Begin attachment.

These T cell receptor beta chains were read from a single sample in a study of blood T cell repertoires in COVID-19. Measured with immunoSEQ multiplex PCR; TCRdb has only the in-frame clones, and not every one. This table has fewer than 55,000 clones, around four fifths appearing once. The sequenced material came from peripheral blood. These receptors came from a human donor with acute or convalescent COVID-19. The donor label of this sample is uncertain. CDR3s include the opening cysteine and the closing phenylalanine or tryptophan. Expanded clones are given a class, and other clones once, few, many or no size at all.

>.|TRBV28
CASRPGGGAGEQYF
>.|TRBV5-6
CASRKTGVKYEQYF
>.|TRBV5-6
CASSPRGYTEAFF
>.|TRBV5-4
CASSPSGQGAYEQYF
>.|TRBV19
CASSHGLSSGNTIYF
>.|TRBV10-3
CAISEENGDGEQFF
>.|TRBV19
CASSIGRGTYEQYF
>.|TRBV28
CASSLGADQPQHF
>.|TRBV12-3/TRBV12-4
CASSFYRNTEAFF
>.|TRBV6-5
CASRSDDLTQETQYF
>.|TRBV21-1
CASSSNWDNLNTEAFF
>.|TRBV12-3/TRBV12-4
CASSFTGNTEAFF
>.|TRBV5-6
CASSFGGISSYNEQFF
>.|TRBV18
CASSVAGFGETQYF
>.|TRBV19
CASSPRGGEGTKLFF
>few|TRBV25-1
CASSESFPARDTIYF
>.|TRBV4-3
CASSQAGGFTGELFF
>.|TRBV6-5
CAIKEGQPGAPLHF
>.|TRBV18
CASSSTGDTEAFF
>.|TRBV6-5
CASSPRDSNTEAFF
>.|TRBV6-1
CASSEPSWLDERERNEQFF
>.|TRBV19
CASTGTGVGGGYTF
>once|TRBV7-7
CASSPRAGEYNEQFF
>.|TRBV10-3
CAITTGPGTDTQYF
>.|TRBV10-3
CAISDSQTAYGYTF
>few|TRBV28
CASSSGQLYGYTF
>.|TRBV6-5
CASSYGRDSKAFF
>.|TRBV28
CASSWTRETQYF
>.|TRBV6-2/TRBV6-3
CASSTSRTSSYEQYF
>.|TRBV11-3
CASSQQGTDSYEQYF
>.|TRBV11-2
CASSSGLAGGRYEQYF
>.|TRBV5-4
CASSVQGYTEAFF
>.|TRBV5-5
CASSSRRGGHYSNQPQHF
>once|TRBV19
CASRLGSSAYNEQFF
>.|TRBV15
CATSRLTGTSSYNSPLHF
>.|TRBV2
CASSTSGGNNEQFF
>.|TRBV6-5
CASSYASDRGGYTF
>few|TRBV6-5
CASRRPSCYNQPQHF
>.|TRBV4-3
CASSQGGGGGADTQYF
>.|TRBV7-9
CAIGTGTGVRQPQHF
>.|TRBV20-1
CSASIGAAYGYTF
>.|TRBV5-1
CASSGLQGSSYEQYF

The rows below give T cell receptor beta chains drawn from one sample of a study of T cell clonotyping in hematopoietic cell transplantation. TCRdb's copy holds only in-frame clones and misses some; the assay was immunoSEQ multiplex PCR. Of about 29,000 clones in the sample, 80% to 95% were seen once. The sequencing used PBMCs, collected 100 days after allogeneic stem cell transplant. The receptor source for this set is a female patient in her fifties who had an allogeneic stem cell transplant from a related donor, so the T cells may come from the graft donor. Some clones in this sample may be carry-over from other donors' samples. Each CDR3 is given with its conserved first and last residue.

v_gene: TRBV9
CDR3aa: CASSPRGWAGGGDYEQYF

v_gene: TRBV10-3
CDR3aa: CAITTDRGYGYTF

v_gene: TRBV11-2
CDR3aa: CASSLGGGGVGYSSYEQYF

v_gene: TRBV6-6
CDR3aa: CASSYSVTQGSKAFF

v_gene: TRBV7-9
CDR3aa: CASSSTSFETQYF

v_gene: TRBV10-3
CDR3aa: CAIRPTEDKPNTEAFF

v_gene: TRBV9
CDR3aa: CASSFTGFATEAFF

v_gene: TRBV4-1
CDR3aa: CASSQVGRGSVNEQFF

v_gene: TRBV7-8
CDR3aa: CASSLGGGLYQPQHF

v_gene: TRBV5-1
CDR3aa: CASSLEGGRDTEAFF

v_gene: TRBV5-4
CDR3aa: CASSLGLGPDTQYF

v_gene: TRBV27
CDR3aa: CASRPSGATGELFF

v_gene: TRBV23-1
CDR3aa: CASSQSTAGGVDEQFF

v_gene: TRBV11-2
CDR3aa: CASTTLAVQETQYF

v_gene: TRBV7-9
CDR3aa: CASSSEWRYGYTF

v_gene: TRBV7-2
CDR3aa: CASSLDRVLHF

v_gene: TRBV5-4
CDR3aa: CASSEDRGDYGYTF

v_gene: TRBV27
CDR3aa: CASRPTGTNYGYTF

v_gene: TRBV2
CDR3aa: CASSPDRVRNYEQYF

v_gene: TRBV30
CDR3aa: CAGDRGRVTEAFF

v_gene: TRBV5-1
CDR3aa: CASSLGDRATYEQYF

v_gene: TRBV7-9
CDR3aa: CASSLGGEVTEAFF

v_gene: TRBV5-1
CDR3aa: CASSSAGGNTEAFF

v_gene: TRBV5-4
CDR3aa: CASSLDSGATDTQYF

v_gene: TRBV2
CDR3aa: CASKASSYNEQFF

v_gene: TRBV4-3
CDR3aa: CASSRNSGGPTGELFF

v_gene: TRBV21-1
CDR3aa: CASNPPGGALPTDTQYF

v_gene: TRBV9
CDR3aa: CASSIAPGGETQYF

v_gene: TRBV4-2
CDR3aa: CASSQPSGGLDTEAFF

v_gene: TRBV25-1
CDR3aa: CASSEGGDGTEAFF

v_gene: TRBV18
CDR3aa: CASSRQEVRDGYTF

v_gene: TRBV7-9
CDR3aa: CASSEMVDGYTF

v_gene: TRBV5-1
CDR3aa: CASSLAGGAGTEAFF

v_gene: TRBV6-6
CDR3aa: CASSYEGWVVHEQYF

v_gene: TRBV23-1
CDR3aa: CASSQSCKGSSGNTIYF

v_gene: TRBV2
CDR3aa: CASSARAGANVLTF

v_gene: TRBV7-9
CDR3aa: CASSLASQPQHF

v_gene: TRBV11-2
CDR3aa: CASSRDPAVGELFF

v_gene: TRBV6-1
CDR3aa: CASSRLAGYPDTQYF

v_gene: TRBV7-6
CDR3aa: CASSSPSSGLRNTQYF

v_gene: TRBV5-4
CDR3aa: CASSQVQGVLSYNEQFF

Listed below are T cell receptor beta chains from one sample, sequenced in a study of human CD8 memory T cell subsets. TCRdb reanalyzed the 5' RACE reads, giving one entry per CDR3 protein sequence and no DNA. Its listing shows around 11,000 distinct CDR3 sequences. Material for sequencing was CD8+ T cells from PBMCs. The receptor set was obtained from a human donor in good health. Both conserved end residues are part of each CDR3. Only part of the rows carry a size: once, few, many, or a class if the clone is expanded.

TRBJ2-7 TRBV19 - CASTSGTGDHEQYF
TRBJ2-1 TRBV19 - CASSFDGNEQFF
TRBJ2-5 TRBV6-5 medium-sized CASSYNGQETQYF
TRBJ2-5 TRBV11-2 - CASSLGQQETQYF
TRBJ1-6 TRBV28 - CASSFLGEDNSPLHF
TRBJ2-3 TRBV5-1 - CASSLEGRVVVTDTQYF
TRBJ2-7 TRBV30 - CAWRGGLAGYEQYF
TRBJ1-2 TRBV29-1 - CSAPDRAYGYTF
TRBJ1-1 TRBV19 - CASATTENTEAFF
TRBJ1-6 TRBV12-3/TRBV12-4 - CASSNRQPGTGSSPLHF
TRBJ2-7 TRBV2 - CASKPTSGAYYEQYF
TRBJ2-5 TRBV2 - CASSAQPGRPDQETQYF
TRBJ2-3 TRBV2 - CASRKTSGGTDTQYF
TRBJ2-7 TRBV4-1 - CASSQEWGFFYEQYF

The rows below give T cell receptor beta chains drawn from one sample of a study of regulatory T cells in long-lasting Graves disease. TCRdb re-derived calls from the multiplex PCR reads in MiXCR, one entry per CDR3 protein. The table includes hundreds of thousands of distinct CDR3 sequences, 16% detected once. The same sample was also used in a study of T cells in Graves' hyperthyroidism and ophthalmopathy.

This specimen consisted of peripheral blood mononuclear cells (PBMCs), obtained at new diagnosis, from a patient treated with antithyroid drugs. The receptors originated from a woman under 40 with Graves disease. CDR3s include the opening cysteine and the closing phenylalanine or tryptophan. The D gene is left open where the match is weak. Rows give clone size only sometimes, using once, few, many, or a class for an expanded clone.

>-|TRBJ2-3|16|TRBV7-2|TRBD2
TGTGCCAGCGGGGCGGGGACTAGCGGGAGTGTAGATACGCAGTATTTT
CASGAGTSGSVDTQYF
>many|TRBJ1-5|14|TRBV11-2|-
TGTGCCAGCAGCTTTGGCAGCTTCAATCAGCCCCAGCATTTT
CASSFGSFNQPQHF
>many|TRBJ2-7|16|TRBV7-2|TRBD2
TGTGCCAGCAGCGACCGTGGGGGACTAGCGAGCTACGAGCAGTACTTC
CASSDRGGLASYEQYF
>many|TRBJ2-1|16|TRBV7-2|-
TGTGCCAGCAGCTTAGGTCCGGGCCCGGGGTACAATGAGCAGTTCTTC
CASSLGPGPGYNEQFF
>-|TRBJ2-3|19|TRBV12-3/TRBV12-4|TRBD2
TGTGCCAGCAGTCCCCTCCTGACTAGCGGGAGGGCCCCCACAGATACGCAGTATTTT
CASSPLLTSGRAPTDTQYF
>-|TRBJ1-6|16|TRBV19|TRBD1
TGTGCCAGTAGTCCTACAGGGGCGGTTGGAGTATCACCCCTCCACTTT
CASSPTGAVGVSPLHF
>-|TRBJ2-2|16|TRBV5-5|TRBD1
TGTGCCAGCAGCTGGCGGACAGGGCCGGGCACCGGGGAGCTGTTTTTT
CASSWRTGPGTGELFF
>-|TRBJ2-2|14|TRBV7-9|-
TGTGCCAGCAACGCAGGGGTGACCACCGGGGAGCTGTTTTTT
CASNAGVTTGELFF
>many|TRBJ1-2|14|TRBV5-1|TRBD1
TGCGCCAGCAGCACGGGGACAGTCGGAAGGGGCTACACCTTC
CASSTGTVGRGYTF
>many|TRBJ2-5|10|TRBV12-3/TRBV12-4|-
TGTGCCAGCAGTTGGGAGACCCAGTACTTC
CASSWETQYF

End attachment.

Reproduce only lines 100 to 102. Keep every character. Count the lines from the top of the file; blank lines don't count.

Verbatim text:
CDR3aa: CASSFTGFATEAFF

v_gene: TRBV4-1
CDR3aa: CASSQVGRGSVNEQFF